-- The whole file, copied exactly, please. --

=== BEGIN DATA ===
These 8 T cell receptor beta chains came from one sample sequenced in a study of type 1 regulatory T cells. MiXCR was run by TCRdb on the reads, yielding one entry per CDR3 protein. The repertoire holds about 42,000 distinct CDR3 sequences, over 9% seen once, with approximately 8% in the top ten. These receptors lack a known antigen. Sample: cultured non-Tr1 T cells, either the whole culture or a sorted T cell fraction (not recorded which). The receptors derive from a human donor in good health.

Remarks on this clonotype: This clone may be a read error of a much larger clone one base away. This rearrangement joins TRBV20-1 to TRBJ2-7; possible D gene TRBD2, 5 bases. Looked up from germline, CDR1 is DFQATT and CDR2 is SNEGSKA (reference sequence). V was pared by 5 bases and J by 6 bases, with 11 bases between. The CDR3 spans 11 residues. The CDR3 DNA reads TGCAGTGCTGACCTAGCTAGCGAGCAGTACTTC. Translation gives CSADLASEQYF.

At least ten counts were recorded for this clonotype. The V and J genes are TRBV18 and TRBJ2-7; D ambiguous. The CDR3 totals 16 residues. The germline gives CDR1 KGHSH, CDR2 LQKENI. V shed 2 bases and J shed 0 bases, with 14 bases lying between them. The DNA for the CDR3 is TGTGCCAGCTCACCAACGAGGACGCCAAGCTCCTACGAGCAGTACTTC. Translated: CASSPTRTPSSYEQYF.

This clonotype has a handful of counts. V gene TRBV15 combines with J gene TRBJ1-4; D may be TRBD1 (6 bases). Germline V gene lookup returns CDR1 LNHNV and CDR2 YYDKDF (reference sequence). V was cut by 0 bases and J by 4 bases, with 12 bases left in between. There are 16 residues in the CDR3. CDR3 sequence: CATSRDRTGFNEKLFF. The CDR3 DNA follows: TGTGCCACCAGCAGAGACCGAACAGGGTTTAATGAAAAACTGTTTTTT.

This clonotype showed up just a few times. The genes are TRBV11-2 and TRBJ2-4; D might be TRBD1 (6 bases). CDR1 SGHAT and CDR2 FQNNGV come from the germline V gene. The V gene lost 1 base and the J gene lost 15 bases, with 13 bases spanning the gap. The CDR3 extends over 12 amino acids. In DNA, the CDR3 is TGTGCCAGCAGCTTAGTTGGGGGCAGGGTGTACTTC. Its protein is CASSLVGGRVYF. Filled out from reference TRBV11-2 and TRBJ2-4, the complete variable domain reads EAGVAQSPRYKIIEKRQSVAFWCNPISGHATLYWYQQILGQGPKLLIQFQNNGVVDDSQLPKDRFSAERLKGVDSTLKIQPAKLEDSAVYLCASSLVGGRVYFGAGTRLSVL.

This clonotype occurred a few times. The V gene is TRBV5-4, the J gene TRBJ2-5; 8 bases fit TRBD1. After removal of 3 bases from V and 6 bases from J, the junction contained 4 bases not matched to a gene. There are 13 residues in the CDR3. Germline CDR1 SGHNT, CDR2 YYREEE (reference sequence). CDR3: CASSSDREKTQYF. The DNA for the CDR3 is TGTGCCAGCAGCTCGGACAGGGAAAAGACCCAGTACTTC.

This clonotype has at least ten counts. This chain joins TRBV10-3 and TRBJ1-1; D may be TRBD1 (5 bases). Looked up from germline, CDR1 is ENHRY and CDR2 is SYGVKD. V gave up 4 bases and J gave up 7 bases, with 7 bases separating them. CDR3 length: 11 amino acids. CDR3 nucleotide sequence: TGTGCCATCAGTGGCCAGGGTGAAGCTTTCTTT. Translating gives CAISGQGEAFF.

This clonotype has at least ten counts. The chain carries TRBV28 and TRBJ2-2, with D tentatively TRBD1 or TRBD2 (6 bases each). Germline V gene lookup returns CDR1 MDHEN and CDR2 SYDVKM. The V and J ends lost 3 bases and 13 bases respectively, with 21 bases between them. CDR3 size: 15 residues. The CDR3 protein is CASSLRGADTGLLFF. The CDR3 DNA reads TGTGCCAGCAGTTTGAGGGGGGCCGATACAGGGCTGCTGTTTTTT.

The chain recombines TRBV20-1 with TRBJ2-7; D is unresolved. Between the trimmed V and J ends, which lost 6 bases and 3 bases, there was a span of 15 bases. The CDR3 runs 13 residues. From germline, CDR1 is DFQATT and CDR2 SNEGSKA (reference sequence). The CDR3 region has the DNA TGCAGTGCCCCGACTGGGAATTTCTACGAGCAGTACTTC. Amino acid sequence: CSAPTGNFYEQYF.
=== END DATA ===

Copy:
These 8 T cell receptor beta chains came from one sample sequenced in a study of type 1 regulatory T cells. MiXCR was run by TCRdb on the reads, yielding one entry per CDR3 protein. The repertoire holds about 42,000 distinct CDR3 sequences, over 9% seen once, with approximately 8% in the top ten. These receptors lack a known antigen. Sample: cultured non-Tr1 T cells, either the whole culture or a sorted T cell fraction (not recorded which). The receptors derive from a human donor in good health.

Remarks on this clonotype: This clone may be a read error of a much larger clone one base away. This rearrangement joins TRBV20-1 to TRBJ2-7; possible D gene TRBD2, 5 bases. Looked up from germline, CDR1 is DFQATT and CDR2 is SNEGSKA (reference sequence). V was pared by 5 bases and J by 6 bases, with 11 bases between. The CDR3 spans 11 residues. The CDR3 DNA reads TGCAGTGCTGACCTAGCTAGCGAGCAGTACTTC. Translation gives CSADLASEQYF.

At least ten counts were recorded for this clonotype. The V and J genes are TRBV18 and TRBJ2-7; D ambiguous. The CDR3 totals 16 residues. The germline gives CDR1 KGHSH, CDR2 LQKENI. V shed 2 bases and J shed 0 bases, with 14 bases lying between them. The DNA for the CDR3 is TGTGCCAGCTCACCAACGAGGACGCCAAGCTCCTACGAGCAGTACTTC. Translated: CASSPTRTPSSYEQYF.

This clonotype has a handful of counts. V gene TRBV15 combines with J gene TRBJ1-4; D may be TRBD1 (6 bases). Germline V gene lookup returns CDR1 LNHNV and CDR2 YYDKDF (reference sequence). V was cut by 0 bases and J by 4 bases, with 12 bases left in between. There are 16 residues in the CDR3. CDR3 sequence: CATSRDRTGFNEKLFF. The CDR3 DNA follows: TGTGCCACCAGCAGAGACCGAACAGGGTTTAATGAAAAACTGTTTTTT.

This clonotype showed up just a few times. The genes are TRBV11-2 and TRBJ2-4; D might be TRBD1 (6 bases). CDR1 SGHAT and CDR2 FQNNGV come from the germline V gene. The V gene lost 1 base and the J gene lost 15 bases, with 13 bases spanning the gap. The CDR3 extends over 12 amino acids. In DNA, the CDR3 is TGTGCCAGCAGCTTAGTTGGGGGCAGGGTGTACTTC. Its protein is CASSLVGGRVYF. Filled out from reference TRBV11-2 and TRBJ2-4, the complete variable domain reads EAGVAQSPRYKIIEKRQSVAFWCNPISGHATLYWYQQILGQGPKLLIQFQNNGVVDDSQLPKDRFSAERLKGVDSTLKIQPAKLEDSAVYLCASSLVGGRVYFGAGTRLSVL.

This clonotype occurred a few times. The V gene is TRBV5-4, the J gene TRBJ2-5; 8 bases fit TRBD1. After removal of 3 bases from V and 6 bases from J, the junction contained 4 bases not matched to a gene. There are 13 residues in the CDR3. Germline CDR1 SGHNT, CDR2 YYREEE (reference sequence). CDR3: CASSSDREKTQYF. The DNA for the CDR3 is TGTGCCAGCAGCTCGGACAGGGAAAAGACCCAGTACTTC.

This clonotype has at least ten counts. This chain joins TRBV10-3 and TRBJ1-1; D may be TRBD1 (5 bases). Looked up from germline, CDR1 is ENHRY and CDR2 is SYGVKD. V gave up 4 bases and J gave up 7 bases, with 7 bases separating them. CDR3 length: 11 amino acids. CDR3 nucleotide sequence: TGTGCCATCAGTGGCCAGGGTGAAGCTTTCTTT. Translating gives CAISGQGEAFF.

This clonotype has at least ten counts. The chain carries TRBV28 and TRBJ2-2, with D tentatively TRBD1 or TRBD2 (6 bases each). Germline V gene lookup returns CDR1 MDHEN and CDR2 SYDVKM. The V and J ends lost 3 bases and 13 bases respectively, with 21 bases between them. CDR3 size: 15 residues. The CDR3 protein is CASSLRGADTGLLFF. The CDR3 DNA reads TGTGCCAGCAGTTTGAGGGGGGCCGATACAGGGCTGCTGTTTTTT.

The chain recombines TRBV20-1 with TRBJ2-7; D is unresolved. Between the trimmed V and J ends, which lost 6 bases and 3 bases, there was a span of 15 bases. The CDR3 runs 13 residues. From germline, CDR1 is DFQATT and CDR2 SNEGSKA (reference sequence). The CDR3 region has the DNA TGCAGTGCCCCGACTGGGAATTTCTACGAGCAGTACTTC. Amino acid sequence: CSAPTGNFYEQYF.